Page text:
Europe struggles for clarity on Russian roubles-for-gas demand
European Union states are attempting to maintain Russian gas supplies without violating sanctions against Moscow.
European Union countries are scrambling to make sense of Russia’s decision to cut gas flows to Poland and Bulgaria, and eager to maintain their own supplies from Russia while steering clear of violating trade sanctions imposed against Moscow.
On Tuesday, Russia’s energy giant Gazprom announced it would be halting gas supplies to both countries after not receiving payment in Russian roubles from the two EU member states.
Gazprom said the countries had violated an order by Russian President Vladimir Putin that payments for Russian gas must be made only in Russia’s currency and not United States dollars or euros.
The demand for roubles is largely interpreted as a ploy by the Kremlin to weaponise its gas supply and create legal loopholes in sanctions imposed by the EU against Russia for its invasion of Ukraine.
Russia has ordered that energy companies from “unfriendly countries” make their payments in roubles at Gazprombank, a request that some in the EU, including Germany – which is hugely dependent on Russian gas – said did not break sanctionsb rules.
“The payments will be made in euros and then transferred by Gazprombank into a so-called K account,” said Germany’s Climate and Economy Minister Robert Habeck.
“That’s the path that we’re taking, that’s the path that Europe has shown us, that is the path that’s compatible with sanctions,” he said.
The payment process basically requires buyers to open a rouble account at Gazprombank into which their euro or dollar payments would be deposited after conversion into the Russian currency via authorisation from the buyer.
But others, including the European Commission, which drafts the sanctions on Russia for the EU, warned that the transfer could constitute a violation, putting gas importers in legal danger.
The commission has said the process would breach EU sanctions on Russia as the currency conversion would involve a transaction through Russia’s central bank, which is subject to EU sanctions.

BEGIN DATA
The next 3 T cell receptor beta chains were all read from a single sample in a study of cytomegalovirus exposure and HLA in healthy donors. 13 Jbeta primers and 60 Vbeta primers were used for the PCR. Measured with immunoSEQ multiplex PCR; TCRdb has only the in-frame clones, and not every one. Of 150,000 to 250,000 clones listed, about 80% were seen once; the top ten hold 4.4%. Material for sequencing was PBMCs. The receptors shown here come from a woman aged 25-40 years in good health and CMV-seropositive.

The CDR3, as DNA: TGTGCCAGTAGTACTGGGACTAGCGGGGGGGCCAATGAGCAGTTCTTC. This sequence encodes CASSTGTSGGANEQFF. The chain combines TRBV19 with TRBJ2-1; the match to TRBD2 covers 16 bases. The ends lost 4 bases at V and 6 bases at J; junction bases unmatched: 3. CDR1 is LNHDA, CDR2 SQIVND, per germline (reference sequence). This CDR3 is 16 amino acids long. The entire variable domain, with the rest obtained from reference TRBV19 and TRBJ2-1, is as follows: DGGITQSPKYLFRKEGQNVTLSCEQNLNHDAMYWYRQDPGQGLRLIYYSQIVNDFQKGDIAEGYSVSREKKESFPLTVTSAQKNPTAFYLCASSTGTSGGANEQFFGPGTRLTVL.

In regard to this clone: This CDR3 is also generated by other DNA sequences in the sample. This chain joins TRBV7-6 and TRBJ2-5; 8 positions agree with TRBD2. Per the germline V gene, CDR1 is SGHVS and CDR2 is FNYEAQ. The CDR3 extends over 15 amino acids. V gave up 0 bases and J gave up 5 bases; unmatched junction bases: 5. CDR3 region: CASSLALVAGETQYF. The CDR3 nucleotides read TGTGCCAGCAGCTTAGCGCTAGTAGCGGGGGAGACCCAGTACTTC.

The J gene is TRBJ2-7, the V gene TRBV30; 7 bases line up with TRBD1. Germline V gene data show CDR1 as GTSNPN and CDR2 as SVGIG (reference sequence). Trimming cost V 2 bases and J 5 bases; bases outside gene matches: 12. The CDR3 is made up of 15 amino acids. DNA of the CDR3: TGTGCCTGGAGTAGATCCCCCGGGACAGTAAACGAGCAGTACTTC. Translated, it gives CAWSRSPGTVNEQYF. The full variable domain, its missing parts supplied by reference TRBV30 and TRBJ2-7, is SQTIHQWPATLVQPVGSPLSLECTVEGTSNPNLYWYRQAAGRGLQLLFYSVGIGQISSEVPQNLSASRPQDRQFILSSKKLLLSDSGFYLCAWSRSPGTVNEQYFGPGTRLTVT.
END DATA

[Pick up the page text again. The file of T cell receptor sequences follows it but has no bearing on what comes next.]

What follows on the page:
‘A circumvention of the sanctions’
EU spokesman Eric Mamer echoed the commission’s concern.
“If the contract stipulates that payments should be made in euros or in dollars, then the company’s obligation ends once it has made that payment in euros or dollars,” Mamer said.
“If the payment takes place in roubles, then we are no longer talking about the agreed contract and we’re talking about a circumvention of the sanctions.”
“What we cannot accept is that companies are obliged to open a second account and that between the first and second account, the amount in euros is in the full hands of the Russian authorities and the Russian Central Bank, and that the payment is only complete when it is converted into roubles,” a senior EU official said.
“This is absolutely clear circumvention of the sanctions.”
Opening a roubles account at Gazprombank in itself may breach the EU sanctions, the official added, without providing a conclusive assessment of that.
To clear up the confusion, European energy ministers are holding an emergency meeting next week and will ask the commission, the EU’s executive, to give clearer legal advice on how to deal with Russia’s gas demands.
Member countries have expressed “some frustration on the commission’s guidance that has been interpreted in different ways by member states”, an EU diplomat said, on condition of anonymity.
But senior EU officials said the EU’s 27 member states agree that they will not pay Russia directly in roubles for their imports of gas, and the deadline for their next payments is expected to be May 20.
Poland and Bulgaria both used their existing method to pay for Russian gas, which involved making payments into existing accounts, rather than opening new Gazprombank accounts, before Moscow cut their gas supplies on Wednesday, another senior official said.
“According to our information, both have stuck to the original form of payment,” the senior EU official said.
Poland and Bulgaria are relatively minor customers for Russian gas and were about to end their contracts at the end of the year anyway. Poland’s entire gas import was 10 billion cubic metres per year, out of total European imports of 155 billion cubic metres from Russia. Gas in roughly that amount is already flowing to Poland from other European countries pitching in to help.
Simone Tagliapietra, an energy expert and senior fellow at the Bruegel think-tank in Brussels, said Putin is attempting to “fragment European countries and their stance toward energy diversification and the overall stance against Russia”.
“What he is creating is a system where he can basically divide countries, as we are seeing, for the ones that don’t want to comply with this new scheme will be cut off, while others will try to comply and essentially go against the European Union,” he said.
Last year, Russia supplied 32 percent of the total gas demand of the European Union and United Kingdom, up from 25 percent in 2009, according to the International Energy Agency.